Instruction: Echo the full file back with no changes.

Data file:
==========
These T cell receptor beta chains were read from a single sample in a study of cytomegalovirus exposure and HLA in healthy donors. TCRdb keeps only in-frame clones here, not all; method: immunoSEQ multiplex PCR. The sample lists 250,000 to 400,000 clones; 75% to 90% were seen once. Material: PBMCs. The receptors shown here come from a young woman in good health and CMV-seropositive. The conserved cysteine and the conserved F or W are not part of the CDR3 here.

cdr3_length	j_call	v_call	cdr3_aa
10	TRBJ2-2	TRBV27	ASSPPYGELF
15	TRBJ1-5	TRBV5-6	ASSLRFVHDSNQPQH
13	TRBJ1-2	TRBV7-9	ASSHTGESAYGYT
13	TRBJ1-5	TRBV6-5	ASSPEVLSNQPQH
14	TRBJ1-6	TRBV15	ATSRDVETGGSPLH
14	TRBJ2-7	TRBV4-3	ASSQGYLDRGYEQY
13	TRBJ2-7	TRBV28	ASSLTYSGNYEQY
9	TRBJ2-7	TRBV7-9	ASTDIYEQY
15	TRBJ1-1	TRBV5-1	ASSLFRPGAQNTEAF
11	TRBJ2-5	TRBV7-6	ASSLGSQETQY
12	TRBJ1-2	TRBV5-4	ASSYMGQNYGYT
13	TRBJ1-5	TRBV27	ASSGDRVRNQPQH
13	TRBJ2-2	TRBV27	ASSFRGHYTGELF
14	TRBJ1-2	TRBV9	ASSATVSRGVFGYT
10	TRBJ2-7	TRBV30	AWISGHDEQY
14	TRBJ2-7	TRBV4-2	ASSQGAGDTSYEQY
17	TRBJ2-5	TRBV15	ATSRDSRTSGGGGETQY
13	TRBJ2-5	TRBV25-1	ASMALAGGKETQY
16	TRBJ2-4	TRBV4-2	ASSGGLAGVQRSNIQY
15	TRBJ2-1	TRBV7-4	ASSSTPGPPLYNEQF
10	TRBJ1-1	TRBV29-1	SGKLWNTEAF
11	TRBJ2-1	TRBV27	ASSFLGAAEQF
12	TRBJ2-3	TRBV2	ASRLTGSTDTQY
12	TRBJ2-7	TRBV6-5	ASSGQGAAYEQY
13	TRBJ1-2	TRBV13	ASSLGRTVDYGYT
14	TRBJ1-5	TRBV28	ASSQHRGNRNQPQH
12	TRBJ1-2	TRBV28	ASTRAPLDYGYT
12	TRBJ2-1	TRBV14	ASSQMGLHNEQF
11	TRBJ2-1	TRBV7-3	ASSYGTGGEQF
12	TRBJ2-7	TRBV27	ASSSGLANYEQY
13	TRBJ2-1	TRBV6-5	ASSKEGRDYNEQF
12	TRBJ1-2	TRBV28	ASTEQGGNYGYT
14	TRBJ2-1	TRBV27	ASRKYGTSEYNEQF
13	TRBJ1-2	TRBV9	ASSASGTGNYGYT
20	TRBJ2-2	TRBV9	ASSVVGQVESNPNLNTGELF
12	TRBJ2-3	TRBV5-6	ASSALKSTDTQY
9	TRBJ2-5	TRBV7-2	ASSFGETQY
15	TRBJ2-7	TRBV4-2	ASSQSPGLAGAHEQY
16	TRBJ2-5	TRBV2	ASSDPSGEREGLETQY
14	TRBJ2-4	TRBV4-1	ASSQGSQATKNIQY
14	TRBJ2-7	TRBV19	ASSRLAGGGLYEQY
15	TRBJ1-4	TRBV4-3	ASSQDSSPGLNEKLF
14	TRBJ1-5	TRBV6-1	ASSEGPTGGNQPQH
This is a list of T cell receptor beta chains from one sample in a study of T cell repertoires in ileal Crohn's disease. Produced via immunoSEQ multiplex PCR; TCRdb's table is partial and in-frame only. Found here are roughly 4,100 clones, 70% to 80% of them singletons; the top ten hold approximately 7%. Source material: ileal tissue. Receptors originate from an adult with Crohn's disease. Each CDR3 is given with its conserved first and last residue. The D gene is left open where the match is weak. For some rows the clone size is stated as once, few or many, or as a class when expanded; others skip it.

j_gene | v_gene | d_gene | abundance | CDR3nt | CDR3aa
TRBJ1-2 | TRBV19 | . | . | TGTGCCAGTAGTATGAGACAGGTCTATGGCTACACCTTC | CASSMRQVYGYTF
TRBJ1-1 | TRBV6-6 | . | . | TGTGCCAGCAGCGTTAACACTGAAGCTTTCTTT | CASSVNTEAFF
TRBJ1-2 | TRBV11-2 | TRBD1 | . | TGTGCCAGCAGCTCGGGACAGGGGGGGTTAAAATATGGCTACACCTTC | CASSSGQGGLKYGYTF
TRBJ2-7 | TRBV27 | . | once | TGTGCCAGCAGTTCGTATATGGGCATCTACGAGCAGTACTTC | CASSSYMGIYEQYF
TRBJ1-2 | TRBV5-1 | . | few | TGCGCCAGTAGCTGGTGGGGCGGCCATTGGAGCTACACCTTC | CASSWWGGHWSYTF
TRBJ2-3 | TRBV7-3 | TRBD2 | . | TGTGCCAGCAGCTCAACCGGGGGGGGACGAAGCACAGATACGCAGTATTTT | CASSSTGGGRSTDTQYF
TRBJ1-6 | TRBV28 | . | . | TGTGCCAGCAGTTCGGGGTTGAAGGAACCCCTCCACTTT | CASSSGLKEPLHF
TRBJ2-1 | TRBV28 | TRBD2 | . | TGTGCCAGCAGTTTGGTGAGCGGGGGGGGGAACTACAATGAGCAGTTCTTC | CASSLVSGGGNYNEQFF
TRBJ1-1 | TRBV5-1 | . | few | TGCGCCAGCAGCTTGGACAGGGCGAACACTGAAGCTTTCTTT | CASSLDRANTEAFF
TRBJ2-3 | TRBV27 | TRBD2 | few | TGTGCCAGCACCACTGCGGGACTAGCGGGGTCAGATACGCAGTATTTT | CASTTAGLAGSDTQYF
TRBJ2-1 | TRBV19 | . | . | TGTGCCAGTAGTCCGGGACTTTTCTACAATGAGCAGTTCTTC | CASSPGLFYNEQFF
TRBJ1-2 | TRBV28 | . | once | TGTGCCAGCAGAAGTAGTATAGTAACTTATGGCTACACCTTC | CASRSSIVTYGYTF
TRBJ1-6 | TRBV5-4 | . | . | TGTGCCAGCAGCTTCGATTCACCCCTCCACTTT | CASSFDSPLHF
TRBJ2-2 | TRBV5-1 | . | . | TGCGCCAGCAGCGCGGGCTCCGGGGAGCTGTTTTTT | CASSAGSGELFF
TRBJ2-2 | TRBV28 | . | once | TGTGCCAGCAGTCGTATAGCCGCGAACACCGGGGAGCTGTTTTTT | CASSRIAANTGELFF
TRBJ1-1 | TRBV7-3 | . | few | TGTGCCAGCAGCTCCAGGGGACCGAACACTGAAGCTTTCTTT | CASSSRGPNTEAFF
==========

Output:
These T cell receptor beta chains were read from a single sample in a study of cytomegalovirus exposure and HLA in healthy donors. TCRdb keeps only in-frame clones here, not all; method: immunoSEQ multiplex PCR. The sample lists 250,000 to 400,000 clones; 75% to 90% were seen once. Material: PBMCs. The receptors shown here come from a young woman in good health and CMV-seropositive. The conserved cysteine and the conserved F or W are not part of the CDR3 here.

cdr3_length	j_call	v_call	cdr3_aa
10	TRBJ2-2	TRBV27	ASSPPYGELF
15	TRBJ1-5	TRBV5-6	ASSLRFVHDSNQPQH
13	TRBJ1-2	TRBV7-9	ASSHTGESAYGYT
13	TRBJ1-5	TRBV6-5	ASSPEVLSNQPQH
14	TRBJ1-6	TRBV15	ATSRDVETGGSPLH
14	TRBJ2-7	TRBV4-3	ASSQGYLDRGYEQY
13	TRBJ2-7	TRBV28	ASSLTYSGNYEQY
9	TRBJ2-7	TRBV7-9	ASTDIYEQY
15	TRBJ1-1	TRBV5-1	ASSLFRPGAQNTEAF
11	TRBJ2-5	TRBV7-6	ASSLGSQETQY
12	TRBJ1-2	TRBV5-4	ASSYMGQNYGYT
13	TRBJ1-5	TRBV27	ASSGDRVRNQPQH
13	TRBJ2-2	TRBV27	ASSFRGHYTGELF
14	TRBJ1-2	TRBV9	ASSATVSRGVFGYT
10	TRBJ2-7	TRBV30	AWISGHDEQY
14	TRBJ2-7	TRBV4-2	ASSQGAGDTSYEQY
17	TRBJ2-5	TRBV15	ATSRDSRTSGGGGETQY
13	TRBJ2-5	TRBV25-1	ASMALAGGKETQY
16	TRBJ2-4	TRBV4-2	ASSGGLAGVQRSNIQY
15	TRBJ2-1	TRBV7-4	ASSSTPGPPLYNEQF
10	TRBJ1-1	TRBV29-1	SGKLWNTEAF
11	TRBJ2-1	TRBV27	ASSFLGAAEQF
12	TRBJ2-3	TRBV2	ASRLTGSTDTQY
12	TRBJ2-7	TRBV6-5	ASSGQGAAYEQY
13	TRBJ1-2	TRBV13	ASSLGRTVDYGYT
14	TRBJ1-5	TRBV28	ASSQHRGNRNQPQH
12	TRBJ1-2	TRBV28	ASTRAPLDYGYT
12	TRBJ2-1	TRBV14	ASSQMGLHNEQF
11	TRBJ2-1	TRBV7-3	ASSYGTGGEQF
12	TRBJ2-7	TRBV27	ASSSGLANYEQY
13	TRBJ2-1	TRBV6-5	ASSKEGRDYNEQF
12	TRBJ1-2	TRBV28	ASTEQGGNYGYT
14	TRBJ2-1	TRBV27	ASRKYGTSEYNEQF
13	TRBJ1-2	TRBV9	ASSASGTGNYGYT
20	TRBJ2-2	TRBV9	ASSVVGQVESNPNLNTGELF
12	TRBJ2-3	TRBV5-6	ASSALKSTDTQY
9	TRBJ2-5	TRBV7-2	ASSFGETQY
15	TRBJ2-7	TRBV4-2	ASSQSPGLAGAHEQY
16	TRBJ2-5	TRBV2	ASSDPSGEREGLETQY
14	TRBJ2-4	TRBV4-1	ASSQGSQATKNIQY
14	TRBJ2-7	TRBV19	ASSRLAGGGLYEQY
15	TRBJ1-4	TRBV4-3	ASSQDSSPGLNEKLF
14	TRBJ1-5	TRBV6-1	ASSEGPTGGNQPQH
This is a list of T cell receptor beta chains from one sample in a study of T cell repertoires in ileal Crohn's disease. Produced via immunoSEQ multiplex PCR; TCRdb's table is partial and in-frame only. Found here are roughly 4,100 clones, 70% to 80% of them singletons; the top ten hold approximately 7%. Source material: ileal tissue. Receptors originate from an adult with Crohn's disease. Each CDR3 is given with its conserved first and last residue. The D gene is left open where the match is weak. For some rows the clone size is stated as once, few or many, or as a class when expanded; others skip it.

j_gene | v_gene | d_gene | abundance | CDR3nt | CDR3aa
TRBJ1-2 | TRBV19 | . | . | TGTGCCAGTAGTATGAGACAGGTCTATGGCTACACCTTC | CASSMRQVYGYTF
TRBJ1-1 | TRBV6-6 | . | . | TGTGCCAGCAGCGTTAACACTGAAGCTTTCTTT | CASSVNTEAFF
TRBJ1-2 | TRBV11-2 | TRBD1 | . | TGTGCCAGCAGCTCGGGACAGGGGGGGTTAAAATATGGCTACACCTTC | CASSSGQGGLKYGYTF
TRBJ2-7 | TRBV27 | . | once | TGTGCCAGCAGTTCGTATATGGGCATCTACGAGCAGTACTTC | CASSSYMGIYEQYF
TRBJ1-2 | TRBV5-1 | . | few | TGCGCCAGTAGCTGGTGGGGCGGCCATTGGAGCTACACCTTC | CASSWWGGHWSYTF
TRBJ2-3 | TRBV7-3 | TRBD2 | . | TGTGCCAGCAGCTCAACCGGGGGGGGACGAAGCACAGATACGCAGTATTTT | CASSSTGGGRSTDTQYF
TRBJ1-6 | TRBV28 | . | . | TGTGCCAGCAGTTCGGGGTTGAAGGAACCCCTCCACTTT | CASSSGLKEPLHF
TRBJ2-1 | TRBV28 | TRBD2 | . | TGTGCCAGCAGTTTGGTGAGCGGGGGGGGGAACTACAATGAGCAGTTCTTC | CASSLVSGGGNYNEQFF
TRBJ1-1 | TRBV5-1 | . | few | TGCGCCAGCAGCTTGGACAGGGCGAACACTGAAGCTTTCTTT | CASSLDRANTEAFF
TRBJ2-3 | TRBV27 | TRBD2 | few | TGTGCCAGCACCACTGCGGGACTAGCGGGGTCAGATACGCAGTATTTT | CASTTAGLAGSDTQYF
TRBJ2-1 | TRBV19 | . | . | TGTGCCAGTAGTCCGGGACTTTTCTACAATGAGCAGTTCTTC | CASSPGLFYNEQFF
TRBJ1-2 | TRBV28 | . | once | TGTGCCAGCAGAAGTAGTATAGTAACTTATGGCTACACCTTC | CASRSSIVTYGYTF
TRBJ1-6 | TRBV5-4 | . | . | TGTGCCAGCAGCTTCGATTCACCCCTCCACTTT | CASSFDSPLHF
TRBJ2-2 | TRBV5-1 | . | . | TGCGCCAGCAGCGCGGGCTCCGGGGAGCTGTTTTTT | CASSAGSGELFF
TRBJ2-2 | TRBV28 | . | once | TGTGCCAGCAGTCGTATAGCCGCGAACACCGGGGAGCTGTTTTTT | CASSRIAANTGELFF
TRBJ1-1 | TRBV7-3 | . | few | TGTGCCAGCAGCTCCAGGGGACCGAACACTGAAGCTTTCTTT | CASSSRGPNTEAFF